273964 Synthesis and Antibacterial Activity of Chitosan Pectin Nanoparticles

Wednesday, October 31, 2012: 5:25 PM
Westmoreland West (Westin )
Nathan P. Birch and Jessica D. Schiffman, Chemical Engineering, University of Massachusetts Amherst, Amherst, MA

Chronic wounds are a significant problem: among the roughly two million nosocomial infections that occur annually within the US, nearly 125,000 result in lower extremity amputation. Chitosan and pectin, natural polysaccharides that behave as weak polyelectrolytes in solution, can create nanoparticles that may exhibit wound healing properties superior to that of current wound healing technology. Chitosan displays antibacterial properties and pectin helps to prevent persistent acute inflammation. In this study, chitosan-pectin nanoparticles were generated via an ionic suspension and characterized for potential use in wound healing. Varying ratios of chitosan and pectin were mixed to form particles of varying sizes. These particles were characterized by morphology, size, and zeta potential using transmission electron microscopy, scanning electron microscopy, and electrophoretic light scattering, respectively. The antibacterial activity of these particles against E. coli and S. aureus was characterized via minimum inhibitory concentration (MIC) and minimum bactericidal concentration (MBC), and compared to that of chitosan-tripolyphosphate nanoparticles.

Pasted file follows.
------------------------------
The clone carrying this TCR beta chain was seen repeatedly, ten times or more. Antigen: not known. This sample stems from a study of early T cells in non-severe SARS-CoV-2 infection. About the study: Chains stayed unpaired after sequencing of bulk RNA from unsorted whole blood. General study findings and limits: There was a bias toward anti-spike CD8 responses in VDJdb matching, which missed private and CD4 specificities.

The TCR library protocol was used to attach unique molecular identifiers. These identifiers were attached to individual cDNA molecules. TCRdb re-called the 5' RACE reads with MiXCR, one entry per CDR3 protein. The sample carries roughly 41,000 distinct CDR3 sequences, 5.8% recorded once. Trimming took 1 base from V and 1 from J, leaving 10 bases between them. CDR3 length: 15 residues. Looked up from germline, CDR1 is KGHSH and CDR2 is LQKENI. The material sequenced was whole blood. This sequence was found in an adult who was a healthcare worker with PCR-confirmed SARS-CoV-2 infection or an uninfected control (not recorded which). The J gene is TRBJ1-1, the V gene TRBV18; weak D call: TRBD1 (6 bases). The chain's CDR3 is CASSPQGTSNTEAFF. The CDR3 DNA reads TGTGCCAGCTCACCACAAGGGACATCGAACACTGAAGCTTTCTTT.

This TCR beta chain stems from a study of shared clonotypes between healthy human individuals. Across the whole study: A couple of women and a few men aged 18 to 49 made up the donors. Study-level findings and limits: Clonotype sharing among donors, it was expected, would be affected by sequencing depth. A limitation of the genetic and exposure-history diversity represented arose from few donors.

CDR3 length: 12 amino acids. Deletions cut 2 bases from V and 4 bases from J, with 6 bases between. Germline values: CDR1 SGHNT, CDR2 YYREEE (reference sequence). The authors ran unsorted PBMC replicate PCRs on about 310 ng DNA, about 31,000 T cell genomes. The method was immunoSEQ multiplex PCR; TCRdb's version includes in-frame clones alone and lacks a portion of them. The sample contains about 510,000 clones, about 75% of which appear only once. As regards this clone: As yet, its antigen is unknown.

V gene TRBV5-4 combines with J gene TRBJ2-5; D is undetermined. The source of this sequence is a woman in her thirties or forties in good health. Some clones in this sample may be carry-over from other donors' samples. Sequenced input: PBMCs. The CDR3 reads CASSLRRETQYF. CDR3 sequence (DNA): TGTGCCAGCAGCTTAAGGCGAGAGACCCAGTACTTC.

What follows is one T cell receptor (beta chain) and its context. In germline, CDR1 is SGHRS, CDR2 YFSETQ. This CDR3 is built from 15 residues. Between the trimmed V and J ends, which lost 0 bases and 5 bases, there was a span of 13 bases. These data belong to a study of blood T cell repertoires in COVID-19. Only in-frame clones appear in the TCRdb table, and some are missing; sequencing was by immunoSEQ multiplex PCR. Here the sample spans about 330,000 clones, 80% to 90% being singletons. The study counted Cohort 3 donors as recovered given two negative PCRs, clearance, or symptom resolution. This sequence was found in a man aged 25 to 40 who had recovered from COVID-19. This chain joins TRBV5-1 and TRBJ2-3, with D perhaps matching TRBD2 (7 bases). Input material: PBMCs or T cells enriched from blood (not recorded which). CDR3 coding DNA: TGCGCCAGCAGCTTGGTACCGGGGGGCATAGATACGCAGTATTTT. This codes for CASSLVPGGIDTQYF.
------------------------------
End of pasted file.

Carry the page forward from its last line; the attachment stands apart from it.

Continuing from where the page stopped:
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See more of this Session: Charged and Ion-Containing Polymers
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